Two thirds of the study participants were randomized to one of two Mediterranean Diet (Med Diet) groups and the other third to a control, “low-fat” diet.

The results were dramatic.Both Med Diet groups had 30% fewer heart attacks or strokes than the control group over the 4.8 years of study. This 30% drop is clinically relevant as well as statistically significant. The study was stopped early so the control group could begin benefiting from the Med Diet intervention.

* Source: Estruch R & Martinez-Gonzalez MA, et. al.Primary Prevention of Cardiovascular Disease with a Mediterranean Diet. N Engl J Med Feb 25 2013. DOI: 10.1056/NEJMoa1200303    

    

 

 

How did the study work?

Each group was instructed on how to implement the diet goals in their lives. They were given shopping lists, recipes and lots of coaching about how to improve their diet.

Looking more closely to the study’s report on compliance and who was eating what, they discovered that, given it was Spain, at baseline everyone was eating some version of the Mediterranean Diet already, but perhaps with unhealthy distortions, such as eating too much red meat, too many processed foods, or too many sweets, and not enough vegetables, beans, olive oil or fish. All study groups shared some of the same directions:

1) eating at least 3fruits/day,

2) at least 2 vegetable servings/day,

3)eating fish at least 3 times a week,

4)eating more beans and lentils

5)consume no more than two servings PER WEEK of sugary desserts or processed baked goods.

 

But the control group was encouraged to eat a low fat diet and their three servings of fish were to exclude the more fatty types, whereas the two Med Diet groups were encouraged to eat fatty fish, more olive oil and healthy fats, and were not restricted on total fats.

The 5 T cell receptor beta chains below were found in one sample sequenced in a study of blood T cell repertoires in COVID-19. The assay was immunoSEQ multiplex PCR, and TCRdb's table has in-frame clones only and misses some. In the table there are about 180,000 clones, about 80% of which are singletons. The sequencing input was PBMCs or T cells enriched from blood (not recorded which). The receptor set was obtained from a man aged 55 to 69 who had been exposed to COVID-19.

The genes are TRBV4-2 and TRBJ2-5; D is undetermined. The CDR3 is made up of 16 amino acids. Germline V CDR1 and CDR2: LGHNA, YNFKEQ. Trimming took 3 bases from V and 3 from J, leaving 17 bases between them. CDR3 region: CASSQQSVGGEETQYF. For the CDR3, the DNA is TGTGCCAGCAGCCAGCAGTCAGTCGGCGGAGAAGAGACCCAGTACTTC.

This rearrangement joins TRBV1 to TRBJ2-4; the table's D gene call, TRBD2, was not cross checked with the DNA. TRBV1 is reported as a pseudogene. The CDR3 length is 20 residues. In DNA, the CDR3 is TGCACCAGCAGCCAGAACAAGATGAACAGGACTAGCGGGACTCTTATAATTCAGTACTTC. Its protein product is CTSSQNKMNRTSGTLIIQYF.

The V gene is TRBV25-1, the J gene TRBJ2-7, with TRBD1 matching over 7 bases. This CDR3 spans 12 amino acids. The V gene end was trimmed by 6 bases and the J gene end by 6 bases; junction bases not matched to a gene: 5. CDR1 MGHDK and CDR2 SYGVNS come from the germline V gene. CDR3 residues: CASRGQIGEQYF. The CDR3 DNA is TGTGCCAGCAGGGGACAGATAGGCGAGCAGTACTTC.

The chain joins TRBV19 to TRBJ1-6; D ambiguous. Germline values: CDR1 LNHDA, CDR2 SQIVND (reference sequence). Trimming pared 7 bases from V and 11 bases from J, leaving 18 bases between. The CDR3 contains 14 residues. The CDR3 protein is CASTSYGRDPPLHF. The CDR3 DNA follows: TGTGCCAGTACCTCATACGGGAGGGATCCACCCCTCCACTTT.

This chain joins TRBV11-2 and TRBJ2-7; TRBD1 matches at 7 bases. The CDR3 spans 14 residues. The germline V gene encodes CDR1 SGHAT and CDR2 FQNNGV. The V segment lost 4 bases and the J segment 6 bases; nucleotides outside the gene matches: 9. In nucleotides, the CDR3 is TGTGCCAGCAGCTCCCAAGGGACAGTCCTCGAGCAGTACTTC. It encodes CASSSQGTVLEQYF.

At the end of the study, researchers discovered that the control group had not been able to really change their diet much at all, and that two of the major changes for the two Med Diet groups was related to the study foods they were GIVEN to add to their regimen.

 

Med Diet Groups Were Given Free Olive Oil or Nuts

One group was given enough high quality extra virgin olive oil (EVOO) for each participant (and family members) to eat 4 Tablespoons every day.

 

The other group of participants was given 1 oz/30 gram packets of nuts (a mixture of walnuts (1/2 oz) and almonds and hazelnuts(1/4 oz each)).

 

The EVOO group increased their olive oil consumption by 50 grams, the NUTS group increased their olive oil consumption by 32 grams. The EVOO group increased average daily nut consumption to .9 servings/week and the NUTS group increased theirs to six 30 gram servings per week.

 

The other two significant increases in healthy foods were that both groups ate more fish (.3 more servings/week) and more beans and lentils (an extra .4 servings/week), as recommended by the study guidelines.

This writer has learned that the Spanish Med Diet study also included some secondary outcome measures related to cognitive or brain health; we haven’t learned just which tests were used or when the authors plan to publish those results. Stay tuned!

 

What are the take away messages?  

Yes, do try to adopt as many of the foods in the Mediterranean Diet as you can.

You could start with just the two biggest changes study participants made (though keep in mind most participants were already eating lots of vegetables, beans, lentils and very few sweets):

Eat:

  • at least 1 oz of nuts and seeds every day, (use seeds Lots of Nuts such as flax, hemp, chia, pumpkin etc if allergic to nuts, or to mix it up since variety is heart and brain healthy)

(See related article on which nuts and seeds to eat)

What other changes toward the Med Diet could I make?

 

If you want to kick your Med Diet changes up a notch, then also add these elements:

  • Eat fish, especially fatty fish such as salmon, sardines, tuna, at least 3 times a week. Salmon
  • Eat ½-1 cup of lentils or beans 3 times/week or more often.
  • Eat veggies as many times a day as you can.
  • Eat a variety of fruit daily, ideally 3-5 servings.
  • Minimize processed foods.